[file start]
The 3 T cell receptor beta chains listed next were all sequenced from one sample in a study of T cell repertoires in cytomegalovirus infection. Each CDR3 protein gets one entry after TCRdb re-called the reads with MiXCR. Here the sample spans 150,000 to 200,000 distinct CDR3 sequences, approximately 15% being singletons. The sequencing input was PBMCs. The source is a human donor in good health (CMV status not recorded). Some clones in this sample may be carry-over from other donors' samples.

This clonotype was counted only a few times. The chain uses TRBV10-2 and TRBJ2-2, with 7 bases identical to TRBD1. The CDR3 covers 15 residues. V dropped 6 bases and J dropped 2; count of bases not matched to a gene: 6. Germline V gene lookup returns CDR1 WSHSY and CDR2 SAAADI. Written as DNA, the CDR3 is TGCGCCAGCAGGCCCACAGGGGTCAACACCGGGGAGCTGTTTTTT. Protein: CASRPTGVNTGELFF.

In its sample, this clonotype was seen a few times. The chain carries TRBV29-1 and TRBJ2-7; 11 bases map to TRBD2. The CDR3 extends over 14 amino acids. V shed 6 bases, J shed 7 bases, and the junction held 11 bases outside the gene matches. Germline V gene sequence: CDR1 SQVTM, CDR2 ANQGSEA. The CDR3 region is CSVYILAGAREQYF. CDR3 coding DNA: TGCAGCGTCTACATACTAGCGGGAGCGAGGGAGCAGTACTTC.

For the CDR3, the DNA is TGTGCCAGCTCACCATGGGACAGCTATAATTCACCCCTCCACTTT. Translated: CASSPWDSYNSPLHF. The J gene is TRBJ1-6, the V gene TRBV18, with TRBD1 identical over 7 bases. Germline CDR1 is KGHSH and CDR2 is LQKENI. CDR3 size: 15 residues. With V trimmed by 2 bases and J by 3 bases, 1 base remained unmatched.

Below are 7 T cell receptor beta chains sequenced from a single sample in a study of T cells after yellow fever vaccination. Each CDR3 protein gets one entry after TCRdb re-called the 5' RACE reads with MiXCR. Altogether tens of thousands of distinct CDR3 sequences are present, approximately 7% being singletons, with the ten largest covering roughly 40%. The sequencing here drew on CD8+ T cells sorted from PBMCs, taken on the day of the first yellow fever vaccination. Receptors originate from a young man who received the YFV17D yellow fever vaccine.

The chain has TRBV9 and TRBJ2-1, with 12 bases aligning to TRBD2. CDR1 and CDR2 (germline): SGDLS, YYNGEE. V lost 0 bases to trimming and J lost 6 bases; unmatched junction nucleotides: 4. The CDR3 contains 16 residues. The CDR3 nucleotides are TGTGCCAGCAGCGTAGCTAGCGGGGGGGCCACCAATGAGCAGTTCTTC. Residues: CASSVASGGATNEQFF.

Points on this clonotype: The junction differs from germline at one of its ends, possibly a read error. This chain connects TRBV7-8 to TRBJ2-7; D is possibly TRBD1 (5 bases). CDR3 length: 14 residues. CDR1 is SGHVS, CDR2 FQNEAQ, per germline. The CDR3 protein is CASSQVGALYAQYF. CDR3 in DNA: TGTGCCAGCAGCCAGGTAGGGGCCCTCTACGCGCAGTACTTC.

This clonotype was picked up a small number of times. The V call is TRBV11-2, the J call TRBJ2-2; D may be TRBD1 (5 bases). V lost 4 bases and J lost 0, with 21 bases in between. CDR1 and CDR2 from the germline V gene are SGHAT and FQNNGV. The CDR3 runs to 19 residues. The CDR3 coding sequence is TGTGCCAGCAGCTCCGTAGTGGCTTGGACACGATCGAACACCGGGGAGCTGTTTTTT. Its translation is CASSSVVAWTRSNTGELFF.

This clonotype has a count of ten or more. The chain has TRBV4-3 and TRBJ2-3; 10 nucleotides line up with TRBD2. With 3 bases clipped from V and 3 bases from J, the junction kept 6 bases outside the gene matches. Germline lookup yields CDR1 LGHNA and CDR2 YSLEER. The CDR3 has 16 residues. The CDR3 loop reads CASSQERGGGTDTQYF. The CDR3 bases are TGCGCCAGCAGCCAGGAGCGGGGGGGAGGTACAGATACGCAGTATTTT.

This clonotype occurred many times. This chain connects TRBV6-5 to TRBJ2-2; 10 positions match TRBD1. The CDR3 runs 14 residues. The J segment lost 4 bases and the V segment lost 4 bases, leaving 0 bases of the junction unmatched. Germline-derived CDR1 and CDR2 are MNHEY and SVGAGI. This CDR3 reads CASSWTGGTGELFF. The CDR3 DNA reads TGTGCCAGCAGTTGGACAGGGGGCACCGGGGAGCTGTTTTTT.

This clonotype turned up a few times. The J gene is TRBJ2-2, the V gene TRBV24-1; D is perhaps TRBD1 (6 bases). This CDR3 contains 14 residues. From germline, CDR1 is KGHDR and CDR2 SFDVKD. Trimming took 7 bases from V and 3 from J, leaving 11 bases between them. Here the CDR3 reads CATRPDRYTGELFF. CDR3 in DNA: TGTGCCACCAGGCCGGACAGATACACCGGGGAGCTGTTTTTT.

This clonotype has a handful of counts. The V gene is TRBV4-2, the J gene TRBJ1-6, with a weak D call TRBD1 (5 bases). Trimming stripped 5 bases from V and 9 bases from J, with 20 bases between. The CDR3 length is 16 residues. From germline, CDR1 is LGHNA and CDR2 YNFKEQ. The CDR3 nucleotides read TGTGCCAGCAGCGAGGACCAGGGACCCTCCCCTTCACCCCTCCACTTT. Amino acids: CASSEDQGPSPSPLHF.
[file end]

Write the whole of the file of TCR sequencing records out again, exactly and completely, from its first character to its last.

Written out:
The 3 T cell receptor beta chains listed next were all sequenced from one sample in a study of T cell repertoires in cytomegalovirus infection. Each CDR3 protein gets one entry after TCRdb re-called the reads with MiXCR. Here the sample spans 150,000 to 200,000 distinct CDR3 sequences, approximately 15% being singletons. The sequencing input was PBMCs. The source is a human donor in good health (CMV status not recorded). Some clones in this sample may be carry-over from other donors' samples.

This clonotype was counted only a few times. The chain uses TRBV10-2 and TRBJ2-2, with 7 bases identical to TRBD1. The CDR3 covers 15 residues. V dropped 6 bases and J dropped 2; count of bases not matched to a gene: 6. Germline V gene lookup returns CDR1 WSHSY and CDR2 SAAADI. Written as DNA, the CDR3 is TGCGCCAGCAGGCCCACAGGGGTCAACACCGGGGAGCTGTTTTTT. Protein: CASRPTGVNTGELFF.

In its sample, this clonotype was seen a few times. The chain carries TRBV29-1 and TRBJ2-7; 11 bases map to TRBD2. The CDR3 extends over 14 amino acids. V shed 6 bases, J shed 7 bases, and the junction held 11 bases outside the gene matches. Germline V gene sequence: CDR1 SQVTM, CDR2 ANQGSEA. The CDR3 region is CSVYILAGAREQYF. CDR3 coding DNA: TGCAGCGTCTACATACTAGCGGGAGCGAGGGAGCAGTACTTC.

For the CDR3, the DNA is TGTGCCAGCTCACCATGGGACAGCTATAATTCACCCCTCCACTTT. Translated: CASSPWDSYNSPLHF. The J gene is TRBJ1-6, the V gene TRBV18, with TRBD1 identical over 7 bases. Germline CDR1 is KGHSH and CDR2 is LQKENI. CDR3 size: 15 residues. With V trimmed by 2 bases and J by 3 bases, 1 base remained unmatched.

Below are 7 T cell receptor beta chains sequenced from a single sample in a study of T cells after yellow fever vaccination. Each CDR3 protein gets one entry after TCRdb re-called the 5' RACE reads with MiXCR. Altogether tens of thousands of distinct CDR3 sequences are present, approximately 7% being singletons, with the ten largest covering roughly 40%. The sequencing here drew on CD8+ T cells sorted from PBMCs, taken on the day of the first yellow fever vaccination. Receptors originate from a young man who received the YFV17D yellow fever vaccine.

The chain has TRBV9 and TRBJ2-1, with 12 bases aligning to TRBD2. CDR1 and CDR2 (germline): SGDLS, YYNGEE. V lost 0 bases to trimming and J lost 6 bases; unmatched junction nucleotides: 4. The CDR3 contains 16 residues. The CDR3 nucleotides are TGTGCCAGCAGCGTAGCTAGCGGGGGGGCCACCAATGAGCAGTTCTTC. Residues: CASSVASGGATNEQFF.

Points on this clonotype: The junction differs from germline at one of its ends, possibly a read error. This chain connects TRBV7-8 to TRBJ2-7; D is possibly TRBD1 (5 bases). CDR3 length: 14 residues. CDR1 is SGHVS, CDR2 FQNEAQ, per germline. The CDR3 protein is CASSQVGALYAQYF. CDR3 in DNA: TGTGCCAGCAGCCAGGTAGGGGCCCTCTACGCGCAGTACTTC.

This clonotype was picked up a small number of times. The V call is TRBV11-2, the J call TRBJ2-2; D may be TRBD1 (5 bases). V lost 4 bases and J lost 0, with 21 bases in between. CDR1 and CDR2 from the germline V gene are SGHAT and FQNNGV. The CDR3 runs to 19 residues. The CDR3 coding sequence is TGTGCCAGCAGCTCCGTAGTGGCTTGGACACGATCGAACACCGGGGAGCTGTTTTTT. Its translation is CASSSVVAWTRSNTGELFF.

This clonotype has a count of ten or more. The chain has TRBV4-3 and TRBJ2-3; 10 nucleotides line up with TRBD2. With 3 bases clipped from V and 3 bases from J, the junction kept 6 bases outside the gene matches. Germline lookup yields CDR1 LGHNA and CDR2 YSLEER. The CDR3 has 16 residues. The CDR3 loop reads CASSQERGGGTDTQYF. The CDR3 bases are TGCGCCAGCAGCCAGGAGCGGGGGGGAGGTACAGATACGCAGTATTTT.

This clonotype occurred many times. This chain connects TRBV6-5 to TRBJ2-2; 10 positions match TRBD1. The CDR3 runs 14 residues. The J segment lost 4 bases and the V segment lost 4 bases, leaving 0 bases of the junction unmatched. Germline-derived CDR1 and CDR2 are MNHEY and SVGAGI. This CDR3 reads CASSWTGGTGELFF. The CDR3 DNA reads TGTGCCAGCAGTTGGACAGGGGGCACCGGGGAGCTGTTTTTT.

This clonotype turned up a few times. The J gene is TRBJ2-2, the V gene TRBV24-1; D is perhaps TRBD1 (6 bases). This CDR3 contains 14 residues. From germline, CDR1 is KGHDR and CDR2 SFDVKD. Trimming took 7 bases from V and 3 from J, leaving 11 bases between them. Here the CDR3 reads CATRPDRYTGELFF. CDR3 in DNA: TGTGCCACCAGGCCGGACAGATACACCGGGGAGCTGTTTTTT.

This clonotype has a handful of counts. The V gene is TRBV4-2, the J gene TRBJ1-6, with a weak D call TRBD1 (5 bases). Trimming stripped 5 bases from V and 9 bases from J, with 20 bases between. The CDR3 length is 16 residues. From germline, CDR1 is LGHNA and CDR2 YNFKEQ. The CDR3 nucleotides read TGTGCCAGCAGCGAGGACCAGGGACCCTCCCCTTCACCCCTCCACTTT. Amino acids: CASSEDQGPSPSPLHF.